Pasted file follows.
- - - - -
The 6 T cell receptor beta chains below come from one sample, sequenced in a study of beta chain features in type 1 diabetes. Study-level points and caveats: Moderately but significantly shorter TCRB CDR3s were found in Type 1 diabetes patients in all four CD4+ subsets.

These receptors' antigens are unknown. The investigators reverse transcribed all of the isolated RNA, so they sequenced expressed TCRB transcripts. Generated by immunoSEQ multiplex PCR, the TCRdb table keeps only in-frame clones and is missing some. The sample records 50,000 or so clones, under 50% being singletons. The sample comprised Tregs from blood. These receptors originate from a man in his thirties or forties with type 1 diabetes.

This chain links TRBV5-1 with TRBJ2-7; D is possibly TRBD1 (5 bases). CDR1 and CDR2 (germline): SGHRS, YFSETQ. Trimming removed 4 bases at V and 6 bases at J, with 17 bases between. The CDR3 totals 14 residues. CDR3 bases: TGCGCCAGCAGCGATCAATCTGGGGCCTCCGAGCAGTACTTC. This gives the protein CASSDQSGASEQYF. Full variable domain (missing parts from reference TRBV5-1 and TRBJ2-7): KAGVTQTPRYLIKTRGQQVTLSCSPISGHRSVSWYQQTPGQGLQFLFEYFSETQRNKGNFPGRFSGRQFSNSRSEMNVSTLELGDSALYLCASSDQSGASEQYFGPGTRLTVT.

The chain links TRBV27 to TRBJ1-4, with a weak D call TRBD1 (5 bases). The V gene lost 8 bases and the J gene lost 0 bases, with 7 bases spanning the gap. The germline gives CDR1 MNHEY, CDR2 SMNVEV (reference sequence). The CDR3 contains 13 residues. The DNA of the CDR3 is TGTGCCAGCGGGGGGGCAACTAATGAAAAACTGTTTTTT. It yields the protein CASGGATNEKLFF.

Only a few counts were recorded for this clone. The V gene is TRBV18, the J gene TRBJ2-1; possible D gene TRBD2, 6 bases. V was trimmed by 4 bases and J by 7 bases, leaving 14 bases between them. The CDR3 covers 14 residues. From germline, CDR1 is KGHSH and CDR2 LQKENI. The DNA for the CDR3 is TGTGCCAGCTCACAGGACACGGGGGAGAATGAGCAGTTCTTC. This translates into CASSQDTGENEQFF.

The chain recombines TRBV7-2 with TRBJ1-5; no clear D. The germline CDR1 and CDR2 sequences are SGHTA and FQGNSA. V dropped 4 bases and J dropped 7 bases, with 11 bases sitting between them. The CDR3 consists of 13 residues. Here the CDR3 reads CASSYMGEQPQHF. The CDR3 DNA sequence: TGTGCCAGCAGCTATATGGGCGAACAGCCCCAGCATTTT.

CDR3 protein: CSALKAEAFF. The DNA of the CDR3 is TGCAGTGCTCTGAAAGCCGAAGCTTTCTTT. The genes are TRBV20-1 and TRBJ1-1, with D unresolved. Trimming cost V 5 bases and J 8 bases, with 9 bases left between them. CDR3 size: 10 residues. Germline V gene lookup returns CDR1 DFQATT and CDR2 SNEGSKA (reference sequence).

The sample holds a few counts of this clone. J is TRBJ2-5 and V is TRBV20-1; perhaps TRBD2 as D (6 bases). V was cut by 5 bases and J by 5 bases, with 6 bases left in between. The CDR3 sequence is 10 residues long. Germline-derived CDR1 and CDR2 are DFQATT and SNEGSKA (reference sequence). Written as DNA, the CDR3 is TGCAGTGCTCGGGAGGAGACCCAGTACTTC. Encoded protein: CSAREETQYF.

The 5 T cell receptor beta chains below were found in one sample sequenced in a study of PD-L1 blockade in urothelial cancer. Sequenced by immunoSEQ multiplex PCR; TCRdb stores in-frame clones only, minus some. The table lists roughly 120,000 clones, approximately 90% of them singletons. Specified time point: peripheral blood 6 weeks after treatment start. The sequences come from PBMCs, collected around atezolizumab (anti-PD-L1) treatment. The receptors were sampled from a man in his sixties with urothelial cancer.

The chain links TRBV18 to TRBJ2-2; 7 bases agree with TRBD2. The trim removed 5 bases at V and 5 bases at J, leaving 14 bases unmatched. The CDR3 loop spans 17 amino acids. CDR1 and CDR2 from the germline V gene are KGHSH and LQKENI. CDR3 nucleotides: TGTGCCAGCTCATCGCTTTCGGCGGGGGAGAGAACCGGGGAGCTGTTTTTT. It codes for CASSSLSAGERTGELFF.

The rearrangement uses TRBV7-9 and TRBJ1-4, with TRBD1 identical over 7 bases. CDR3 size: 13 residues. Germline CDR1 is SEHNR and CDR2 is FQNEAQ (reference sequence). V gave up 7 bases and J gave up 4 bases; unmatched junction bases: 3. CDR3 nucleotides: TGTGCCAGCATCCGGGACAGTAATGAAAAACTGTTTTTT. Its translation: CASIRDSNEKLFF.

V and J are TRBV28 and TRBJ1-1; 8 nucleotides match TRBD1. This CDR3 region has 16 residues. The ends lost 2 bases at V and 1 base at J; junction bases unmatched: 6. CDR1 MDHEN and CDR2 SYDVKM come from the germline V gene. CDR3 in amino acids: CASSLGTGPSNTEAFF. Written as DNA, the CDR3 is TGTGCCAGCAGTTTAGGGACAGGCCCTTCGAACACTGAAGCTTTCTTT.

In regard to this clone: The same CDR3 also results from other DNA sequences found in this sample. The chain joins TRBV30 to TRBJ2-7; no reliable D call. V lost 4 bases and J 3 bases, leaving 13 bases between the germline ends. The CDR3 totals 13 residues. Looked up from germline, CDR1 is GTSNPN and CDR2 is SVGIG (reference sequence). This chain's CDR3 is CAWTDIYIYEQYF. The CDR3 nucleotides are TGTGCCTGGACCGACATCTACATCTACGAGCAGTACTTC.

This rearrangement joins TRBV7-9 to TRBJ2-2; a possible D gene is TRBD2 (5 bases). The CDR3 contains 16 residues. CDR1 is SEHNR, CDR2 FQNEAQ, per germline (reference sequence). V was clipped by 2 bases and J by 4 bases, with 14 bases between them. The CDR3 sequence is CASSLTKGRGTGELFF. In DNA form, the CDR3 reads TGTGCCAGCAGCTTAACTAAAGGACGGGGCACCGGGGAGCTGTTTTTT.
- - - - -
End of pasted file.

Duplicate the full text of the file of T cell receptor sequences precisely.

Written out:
The 6 T cell receptor beta chains below come from one sample, sequenced in a study of beta chain features in type 1 diabetes. Study-level points and caveats: Moderately but significantly shorter TCRB CDR3s were found in Type 1 diabetes patients in all four CD4+ subsets.

These receptors' antigens are unknown. The investigators reverse transcribed all of the isolated RNA, so they sequenced expressed TCRB transcripts. Generated by immunoSEQ multiplex PCR, the TCRdb table keeps only in-frame clones and is missing some. The sample records 50,000 or so clones, under 50% being singletons. The sample comprised Tregs from blood. These receptors originate from a man in his thirties or forties with type 1 diabetes.

This chain links TRBV5-1 with TRBJ2-7; D is possibly TRBD1 (5 bases). CDR1 and CDR2 (germline): SGHRS, YFSETQ. Trimming removed 4 bases at V and 6 bases at J, with 17 bases between. The CDR3 totals 14 residues. CDR3 bases: TGCGCCAGCAGCGATCAATCTGGGGCCTCCGAGCAGTACTTC. This gives the protein CASSDQSGASEQYF. Full variable domain (missing parts from reference TRBV5-1 and TRBJ2-7): KAGVTQTPRYLIKTRGQQVTLSCSPISGHRSVSWYQQTPGQGLQFLFEYFSETQRNKGNFPGRFSGRQFSNSRSEMNVSTLELGDSALYLCASSDQSGASEQYFGPGTRLTVT.

The chain links TRBV27 to TRBJ1-4, with a weak D call TRBD1 (5 bases). The V gene lost 8 bases and the J gene lost 0 bases, with 7 bases spanning the gap. The germline gives CDR1 MNHEY, CDR2 SMNVEV (reference sequence). The CDR3 contains 13 residues. The DNA of the CDR3 is TGTGCCAGCGGGGGGGCAACTAATGAAAAACTGTTTTTT. It yields the protein CASGGATNEKLFF.

Only a few counts were recorded for this clone. The V gene is TRBV18, the J gene TRBJ2-1; possible D gene TRBD2, 6 bases. V was trimmed by 4 bases and J by 7 bases, leaving 14 bases between them. The CDR3 covers 14 residues. From germline, CDR1 is KGHSH and CDR2 LQKENI. The DNA for the CDR3 is TGTGCCAGCTCACAGGACACGGGGGAGAATGAGCAGTTCTTC. This translates into CASSQDTGENEQFF.

The chain recombines TRBV7-2 with TRBJ1-5; no clear D. The germline CDR1 and CDR2 sequences are SGHTA and FQGNSA. V dropped 4 bases and J dropped 7 bases, with 11 bases sitting between them. The CDR3 consists of 13 residues. Here the CDR3 reads CASSYMGEQPQHF. The CDR3 DNA sequence: TGTGCCAGCAGCTATATGGGCGAACAGCCCCAGCATTTT.

CDR3 protein: CSALKAEAFF. The DNA of the CDR3 is TGCAGTGCTCTGAAAGCCGAAGCTTTCTTT. The genes are TRBV20-1 and TRBJ1-1, with D unresolved. Trimming cost V 5 bases and J 8 bases, with 9 bases left between them. CDR3 size: 10 residues. Germline V gene lookup returns CDR1 DFQATT and CDR2 SNEGSKA (reference sequence).

The sample holds a few counts of this clone. J is TRBJ2-5 and V is TRBV20-1; perhaps TRBD2 as D (6 bases). V was cut by 5 bases and J by 5 bases, with 6 bases left in between. The CDR3 sequence is 10 residues long. Germline-derived CDR1 and CDR2 are DFQATT and SNEGSKA (reference sequence). Written as DNA, the CDR3 is TGCAGTGCTCGGGAGGAGACCCAGTACTTC. Encoded protein: CSAREETQYF.

The 5 T cell receptor beta chains below were found in one sample sequenced in a study of PD-L1 blockade in urothelial cancer. Sequenced by immunoSEQ multiplex PCR; TCRdb stores in-frame clones only, minus some. The table lists roughly 120,000 clones, approximately 90% of them singletons. Specified time point: peripheral blood 6 weeks after treatment start. The sequences come from PBMCs, collected around atezolizumab (anti-PD-L1) treatment. The receptors were sampled from a man in his sixties with urothelial cancer.

The chain links TRBV18 to TRBJ2-2; 7 bases agree with TRBD2. The trim removed 5 bases at V and 5 bases at J, leaving 14 bases unmatched. The CDR3 loop spans 17 amino acids. CDR1 and CDR2 from the germline V gene are KGHSH and LQKENI. CDR3 nucleotides: TGTGCCAGCTCATCGCTTTCGGCGGGGGAGAGAACCGGGGAGCTGTTTTTT. It codes for CASSSLSAGERTGELFF.

The rearrangement uses TRBV7-9 and TRBJ1-4, with TRBD1 identical over 7 bases. CDR3 size: 13 residues. Germline CDR1 is SEHNR and CDR2 is FQNEAQ (reference sequence). V gave up 7 bases and J gave up 4 bases; unmatched junction bases: 3. CDR3 nucleotides: TGTGCCAGCATCCGGGACAGTAATGAAAAACTGTTTTTT. Its translation: CASIRDSNEKLFF.

V and J are TRBV28 and TRBJ1-1; 8 nucleotides match TRBD1. This CDR3 region has 16 residues. The ends lost 2 bases at V and 1 base at J; junction bases unmatched: 6. CDR1 MDHEN and CDR2 SYDVKM come from the germline V gene. CDR3 in amino acids: CASSLGTGPSNTEAFF. Written as DNA, the CDR3 is TGTGCCAGCAGTTTAGGGACAGGCCCTTCGAACACTGAAGCTTTCTTT.

In regard to this clone: The same CDR3 also results from other DNA sequences found in this sample. The chain joins TRBV30 to TRBJ2-7; no reliable D call. V lost 4 bases and J 3 bases, leaving 13 bases between the germline ends. The CDR3 totals 13 residues. Looked up from germline, CDR1 is GTSNPN and CDR2 is SVGIG (reference sequence). This chain's CDR3 is CAWTDIYIYEQYF. The CDR3 nucleotides are TGTGCCTGGACCGACATCTACATCTACGAGCAGTACTTC.

This rearrangement joins TRBV7-9 to TRBJ2-2; a possible D gene is TRBD2 (5 bases). The CDR3 contains 16 residues. CDR1 is SEHNR, CDR2 FQNEAQ, per germline (reference sequence). V was clipped by 2 bases and J by 4 bases, with 14 bases between them. The CDR3 sequence is CASSLTKGRGTGELFF. In DNA form, the CDR3 reads TGTGCCAGCAGCTTAACTAAAGGACGGGGCACCGGGGAGCTGTTTTTT.